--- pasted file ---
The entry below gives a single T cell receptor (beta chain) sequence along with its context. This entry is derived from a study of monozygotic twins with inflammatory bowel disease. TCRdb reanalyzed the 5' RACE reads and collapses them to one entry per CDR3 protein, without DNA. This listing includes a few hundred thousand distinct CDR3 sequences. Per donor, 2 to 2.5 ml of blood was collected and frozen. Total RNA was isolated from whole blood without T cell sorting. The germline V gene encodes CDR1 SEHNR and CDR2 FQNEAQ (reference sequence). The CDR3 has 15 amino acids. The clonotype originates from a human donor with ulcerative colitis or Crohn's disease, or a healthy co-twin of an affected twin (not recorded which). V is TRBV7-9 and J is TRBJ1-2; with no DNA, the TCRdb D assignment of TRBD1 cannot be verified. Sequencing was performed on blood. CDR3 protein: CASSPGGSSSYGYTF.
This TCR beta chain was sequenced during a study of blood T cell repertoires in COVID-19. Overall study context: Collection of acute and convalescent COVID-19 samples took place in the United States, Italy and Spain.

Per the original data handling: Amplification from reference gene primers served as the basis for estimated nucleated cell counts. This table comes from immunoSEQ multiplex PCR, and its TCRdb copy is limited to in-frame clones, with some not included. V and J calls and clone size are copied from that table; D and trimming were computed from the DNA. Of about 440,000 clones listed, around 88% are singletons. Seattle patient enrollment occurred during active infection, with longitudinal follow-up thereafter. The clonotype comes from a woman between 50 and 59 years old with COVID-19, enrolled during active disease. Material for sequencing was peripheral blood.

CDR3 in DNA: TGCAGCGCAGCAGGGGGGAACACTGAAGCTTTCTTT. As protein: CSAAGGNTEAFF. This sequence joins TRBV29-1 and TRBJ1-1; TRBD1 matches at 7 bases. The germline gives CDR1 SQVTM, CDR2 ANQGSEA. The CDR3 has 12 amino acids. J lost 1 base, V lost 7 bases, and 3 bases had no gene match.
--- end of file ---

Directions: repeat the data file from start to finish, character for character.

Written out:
The entry below gives a single T cell receptor (beta chain) sequence along with its context. This entry is derived from a study of monozygotic twins with inflammatory bowel disease. TCRdb reanalyzed the 5' RACE reads and collapses them to one entry per CDR3 protein, without DNA. This listing includes a few hundred thousand distinct CDR3 sequences. Per donor, 2 to 2.5 ml of blood was collected and frozen. Total RNA was isolated from whole blood without T cell sorting. The germline V gene encodes CDR1 SEHNR and CDR2 FQNEAQ (reference sequence). The CDR3 has 15 amino acids. The clonotype originates from a human donor with ulcerative colitis or Crohn's disease, or a healthy co-twin of an affected twin (not recorded which). V is TRBV7-9 and J is TRBJ1-2; with no DNA, the TCRdb D assignment of TRBD1 cannot be verified. Sequencing was performed on blood. CDR3 protein: CASSPGGSSSYGYTF.
This TCR beta chain was sequenced during a study of blood T cell repertoires in COVID-19. Overall study context: Collection of acute and convalescent COVID-19 samples took place in the United States, Italy and Spain.

Per the original data handling: Amplification from reference gene primers served as the basis for estimated nucleated cell counts. This table comes from immunoSEQ multiplex PCR, and its TCRdb copy is limited to in-frame clones, with some not included. V and J calls and clone size are copied from that table; D and trimming were computed from the DNA. Of about 440,000 clones listed, around 88% are singletons. Seattle patient enrollment occurred during active infection, with longitudinal follow-up thereafter. The clonotype comes from a woman between 50 and 59 years old with COVID-19, enrolled during active disease. Material for sequencing was peripheral blood.

CDR3 in DNA: TGCAGCGCAGCAGGGGGGAACACTGAAGCTTTCTTT. As protein: CSAAGGNTEAFF. This sequence joins TRBV29-1 and TRBJ1-1; TRBD1 matches at 7 bases. The germline gives CDR1 SQVTM, CDR2 ANQGSEA. The CDR3 has 12 amino acids. J lost 1 base, V lost 7 bases, and 3 bases had no gene match.